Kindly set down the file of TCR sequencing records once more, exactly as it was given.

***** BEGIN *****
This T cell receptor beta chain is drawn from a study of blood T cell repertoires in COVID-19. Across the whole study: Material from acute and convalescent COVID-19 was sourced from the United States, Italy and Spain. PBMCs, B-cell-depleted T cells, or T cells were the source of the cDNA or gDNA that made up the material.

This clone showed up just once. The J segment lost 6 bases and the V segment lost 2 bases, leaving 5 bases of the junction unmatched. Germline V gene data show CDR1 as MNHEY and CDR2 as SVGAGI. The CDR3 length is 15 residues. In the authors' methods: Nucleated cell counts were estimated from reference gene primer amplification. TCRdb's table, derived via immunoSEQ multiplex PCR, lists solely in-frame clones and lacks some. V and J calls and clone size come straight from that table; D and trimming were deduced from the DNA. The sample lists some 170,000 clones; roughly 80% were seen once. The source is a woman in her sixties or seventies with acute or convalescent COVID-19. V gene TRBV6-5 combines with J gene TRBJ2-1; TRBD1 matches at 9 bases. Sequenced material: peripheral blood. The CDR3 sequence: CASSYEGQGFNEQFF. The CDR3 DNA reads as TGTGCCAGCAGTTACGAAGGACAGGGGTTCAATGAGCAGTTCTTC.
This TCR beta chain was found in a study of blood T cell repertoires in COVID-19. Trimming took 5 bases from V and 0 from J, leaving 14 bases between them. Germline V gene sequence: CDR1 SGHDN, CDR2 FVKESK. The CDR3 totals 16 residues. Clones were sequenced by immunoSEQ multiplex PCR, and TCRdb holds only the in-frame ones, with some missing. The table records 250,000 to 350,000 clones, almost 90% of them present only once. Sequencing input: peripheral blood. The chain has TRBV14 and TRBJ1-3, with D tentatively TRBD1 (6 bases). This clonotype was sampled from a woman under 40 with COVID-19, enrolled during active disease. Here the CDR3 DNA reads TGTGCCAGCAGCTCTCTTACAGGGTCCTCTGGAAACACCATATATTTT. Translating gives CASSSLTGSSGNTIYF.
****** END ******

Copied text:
This T cell receptor beta chain is drawn from a study of blood T cell repertoires in COVID-19. Across the whole study: Material from acute and convalescent COVID-19 was sourced from the United States, Italy and Spain. PBMCs, B-cell-depleted T cells, or T cells were the source of the cDNA or gDNA that made up the material.

This clone showed up just once. The J segment lost 6 bases and the V segment lost 2 bases, leaving 5 bases of the junction unmatched. Germline V gene data show CDR1 as MNHEY and CDR2 as SVGAGI. The CDR3 length is 15 residues. In the authors' methods: Nucleated cell counts were estimated from reference gene primer amplification. TCRdb's table, derived via immunoSEQ multiplex PCR, lists solely in-frame clones and lacks some. V and J calls and clone size come straight from that table; D and trimming were deduced from the DNA. The sample lists some 170,000 clones; roughly 80% were seen once. The source is a woman in her sixties or seventies with acute or convalescent COVID-19. V gene TRBV6-5 combines with J gene TRBJ2-1; TRBD1 matches at 9 bases. Sequenced material: peripheral blood. The CDR3 sequence: CASSYEGQGFNEQFF. The CDR3 DNA reads as TGTGCCAGCAGTTACGAAGGACAGGGGTTCAATGAGCAGTTCTTC.
This TCR beta chain was found in a study of blood T cell repertoires in COVID-19. Trimming took 5 bases from V and 0 from J, leaving 14 bases between them. Germline V gene sequence: CDR1 SGHDN, CDR2 FVKESK. The CDR3 totals 16 residues. Clones were sequenced by immunoSEQ multiplex PCR, and TCRdb holds only the in-frame ones, with some missing. The table records 250,000 to 350,000 clones, almost 90% of them present only once. Sequencing input: peripheral blood. The chain has TRBV14 and TRBJ1-3, with D tentatively TRBD1 (6 bases). This clonotype was sampled from a woman under 40 with COVID-19, enrolled during active disease. Here the CDR3 DNA reads TGTGCCAGCAGCTCTCTTACAGGGTCCTCTGGAAACACCATATATTTT. Translating gives CASSSLTGSSGNTIYF.